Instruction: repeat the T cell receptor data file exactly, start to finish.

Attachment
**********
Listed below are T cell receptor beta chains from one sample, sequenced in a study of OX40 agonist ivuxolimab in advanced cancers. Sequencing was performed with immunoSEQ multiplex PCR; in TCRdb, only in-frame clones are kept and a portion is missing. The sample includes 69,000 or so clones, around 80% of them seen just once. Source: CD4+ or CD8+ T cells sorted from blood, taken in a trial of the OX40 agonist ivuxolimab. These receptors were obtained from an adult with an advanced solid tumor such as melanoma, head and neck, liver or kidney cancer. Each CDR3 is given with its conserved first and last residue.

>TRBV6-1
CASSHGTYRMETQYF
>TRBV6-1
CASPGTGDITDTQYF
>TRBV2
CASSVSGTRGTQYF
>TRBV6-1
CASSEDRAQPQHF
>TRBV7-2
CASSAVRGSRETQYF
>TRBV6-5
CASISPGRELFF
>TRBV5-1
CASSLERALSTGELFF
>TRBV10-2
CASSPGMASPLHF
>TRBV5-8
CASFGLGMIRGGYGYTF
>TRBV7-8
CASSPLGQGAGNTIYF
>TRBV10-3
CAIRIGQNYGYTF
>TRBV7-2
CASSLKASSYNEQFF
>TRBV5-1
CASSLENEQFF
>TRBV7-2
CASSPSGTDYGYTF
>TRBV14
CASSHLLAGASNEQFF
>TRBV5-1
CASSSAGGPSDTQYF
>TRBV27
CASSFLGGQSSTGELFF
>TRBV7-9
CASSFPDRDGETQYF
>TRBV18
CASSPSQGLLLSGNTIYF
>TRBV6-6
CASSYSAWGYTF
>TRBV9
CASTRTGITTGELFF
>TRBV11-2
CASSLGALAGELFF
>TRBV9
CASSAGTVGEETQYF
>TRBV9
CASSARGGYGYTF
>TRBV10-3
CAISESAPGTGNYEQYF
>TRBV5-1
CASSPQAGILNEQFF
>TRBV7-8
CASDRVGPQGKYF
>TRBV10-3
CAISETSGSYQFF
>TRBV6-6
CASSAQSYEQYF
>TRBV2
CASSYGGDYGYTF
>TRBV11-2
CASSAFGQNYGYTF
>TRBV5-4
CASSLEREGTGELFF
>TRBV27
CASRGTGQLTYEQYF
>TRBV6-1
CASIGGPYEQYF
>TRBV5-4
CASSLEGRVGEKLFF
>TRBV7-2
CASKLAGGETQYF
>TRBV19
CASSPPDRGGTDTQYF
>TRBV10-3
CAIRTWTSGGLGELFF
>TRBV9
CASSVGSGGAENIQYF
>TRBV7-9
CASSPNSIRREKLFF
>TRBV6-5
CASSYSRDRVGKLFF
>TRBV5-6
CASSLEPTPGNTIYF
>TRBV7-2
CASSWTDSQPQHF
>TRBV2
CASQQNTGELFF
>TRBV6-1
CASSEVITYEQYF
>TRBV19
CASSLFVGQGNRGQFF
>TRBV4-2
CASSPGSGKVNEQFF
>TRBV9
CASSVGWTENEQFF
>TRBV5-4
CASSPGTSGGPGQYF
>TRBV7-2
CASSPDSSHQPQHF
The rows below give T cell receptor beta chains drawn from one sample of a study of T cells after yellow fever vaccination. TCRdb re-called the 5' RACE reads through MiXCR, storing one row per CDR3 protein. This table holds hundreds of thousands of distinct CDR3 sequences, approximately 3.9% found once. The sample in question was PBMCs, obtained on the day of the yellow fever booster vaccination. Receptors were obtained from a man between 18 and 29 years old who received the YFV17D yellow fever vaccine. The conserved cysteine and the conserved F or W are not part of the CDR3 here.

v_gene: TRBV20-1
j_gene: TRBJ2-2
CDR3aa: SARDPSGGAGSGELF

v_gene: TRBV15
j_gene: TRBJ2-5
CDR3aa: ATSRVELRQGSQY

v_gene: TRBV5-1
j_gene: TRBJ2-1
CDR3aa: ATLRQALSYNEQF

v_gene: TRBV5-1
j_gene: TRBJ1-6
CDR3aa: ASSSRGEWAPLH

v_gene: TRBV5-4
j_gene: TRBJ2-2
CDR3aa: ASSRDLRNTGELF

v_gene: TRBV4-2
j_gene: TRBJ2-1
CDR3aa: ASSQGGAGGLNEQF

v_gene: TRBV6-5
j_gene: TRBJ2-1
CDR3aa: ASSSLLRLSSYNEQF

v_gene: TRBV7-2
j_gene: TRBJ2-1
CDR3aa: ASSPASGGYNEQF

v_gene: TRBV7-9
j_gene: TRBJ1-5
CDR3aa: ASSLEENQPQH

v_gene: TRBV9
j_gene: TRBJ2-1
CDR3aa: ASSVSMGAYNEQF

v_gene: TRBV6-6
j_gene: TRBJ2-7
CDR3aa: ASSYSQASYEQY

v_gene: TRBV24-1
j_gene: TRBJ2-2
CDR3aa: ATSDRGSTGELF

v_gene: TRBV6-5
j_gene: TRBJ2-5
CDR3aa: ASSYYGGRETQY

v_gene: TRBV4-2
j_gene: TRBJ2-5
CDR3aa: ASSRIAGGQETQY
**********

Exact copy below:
Listed below are T cell receptor beta chains from one sample, sequenced in a study of OX40 agonist ivuxolimab in advanced cancers. Sequencing was performed with immunoSEQ multiplex PCR; in TCRdb, only in-frame clones are kept and a portion is missing. The sample includes 69,000 or so clones, around 80% of them seen just once. Source: CD4+ or CD8+ T cells sorted from blood, taken in a trial of the OX40 agonist ivuxolimab. These receptors were obtained from an adult with an advanced solid tumor such as melanoma, head and neck, liver or kidney cancer. Each CDR3 is given with its conserved first and last residue.

>TRBV6-1
CASSHGTYRMETQYF
>TRBV6-1
CASPGTGDITDTQYF
>TRBV2
CASSVSGTRGTQYF
>TRBV6-1
CASSEDRAQPQHF
>TRBV7-2
CASSAVRGSRETQYF
>TRBV6-5
CASISPGRELFF
>TRBV5-1
CASSLERALSTGELFF
>TRBV10-2
CASSPGMASPLHF
>TRBV5-8
CASFGLGMIRGGYGYTF
>TRBV7-8
CASSPLGQGAGNTIYF
>TRBV10-3
CAIRIGQNYGYTF
>TRBV7-2
CASSLKASSYNEQFF
>TRBV5-1
CASSLENEQFF
>TRBV7-2
CASSPSGTDYGYTF
>TRBV14
CASSHLLAGASNEQFF
>TRBV5-1
CASSSAGGPSDTQYF
>TRBV27
CASSFLGGQSSTGELFF
>TRBV7-9
CASSFPDRDGETQYF
>TRBV18
CASSPSQGLLLSGNTIYF
>TRBV6-6
CASSYSAWGYTF
>TRBV9
CASTRTGITTGELFF
>TRBV11-2
CASSLGALAGELFF
>TRBV9
CASSAGTVGEETQYF
>TRBV9
CASSARGGYGYTF
>TRBV10-3
CAISESAPGTGNYEQYF
>TRBV5-1
CASSPQAGILNEQFF
>TRBV7-8
CASDRVGPQGKYF
>TRBV10-3
CAISETSGSYQFF
>TRBV6-6
CASSAQSYEQYF
>TRBV2
CASSYGGDYGYTF
>TRBV11-2
CASSAFGQNYGYTF
>TRBV5-4
CASSLEREGTGELFF
>TRBV27
CASRGTGQLTYEQYF
>TRBV6-1
CASIGGPYEQYF
>TRBV5-4
CASSLEGRVGEKLFF
>TRBV7-2
CASKLAGGETQYF
>TRBV19
CASSPPDRGGTDTQYF
>TRBV10-3
CAIRTWTSGGLGELFF
>TRBV9
CASSVGSGGAENIQYF
>TRBV7-9
CASSPNSIRREKLFF
>TRBV6-5
CASSYSRDRVGKLFF
>TRBV5-6
CASSLEPTPGNTIYF
>TRBV7-2
CASSWTDSQPQHF
>TRBV2
CASQQNTGELFF
>TRBV6-1
CASSEVITYEQYF
>TRBV19
CASSLFVGQGNRGQFF
>TRBV4-2
CASSPGSGKVNEQFF
>TRBV9
CASSVGWTENEQFF
>TRBV5-4
CASSPGTSGGPGQYF
>TRBV7-2
CASSPDSSHQPQHF
The rows below give T cell receptor beta chains drawn from one sample of a study of T cells after yellow fever vaccination. TCRdb re-called the 5' RACE reads through MiXCR, storing one row per CDR3 protein. This table holds hundreds of thousands of distinct CDR3 sequences, approximately 3.9% found once. The sample in question was PBMCs, obtained on the day of the yellow fever booster vaccination. Receptors were obtained from a man between 18 and 29 years old who received the YFV17D yellow fever vaccine. The conserved cysteine and the conserved F or W are not part of the CDR3 here.

v_gene: TRBV20-1
j_gene: TRBJ2-2
CDR3aa: SARDPSGGAGSGELF

v_gene: TRBV15
j_gene: TRBJ2-5
CDR3aa: ATSRVELRQGSQY

v_gene: TRBV5-1
j_gene: TRBJ2-1
CDR3aa: ATLRQALSYNEQF

v_gene: TRBV5-1
j_gene: TRBJ1-6
CDR3aa: ASSSRGEWAPLH

v_gene: TRBV5-4
j_gene: TRBJ2-2
CDR3aa: ASSRDLRNTGELF

v_gene: TRBV4-2
j_gene: TRBJ2-1
CDR3aa: ASSQGGAGGLNEQF

v_gene: TRBV6-5
j_gene: TRBJ2-1
CDR3aa: ASSSLLRLSSYNEQF

v_gene: TRBV7-2
j_gene: TRBJ2-1
CDR3aa: ASSPASGGYNEQF

v_gene: TRBV7-9
j_gene: TRBJ1-5
CDR3aa: ASSLEENQPQH

v_gene: TRBV9
j_gene: TRBJ2-1
CDR3aa: ASSVSMGAYNEQF

v_gene: TRBV6-6
j_gene: TRBJ2-7
CDR3aa: ASSYSQASYEQY

v_gene: TRBV24-1
j_gene: TRBJ2-2
CDR3aa: ATSDRGSTGELF

v_gene: TRBV6-5
j_gene: TRBJ2-5
CDR3aa: ASSYYGGRETQY

v_gene: TRBV4-2
j_gene: TRBJ2-5
CDR3aa: ASSRIAGGQETQY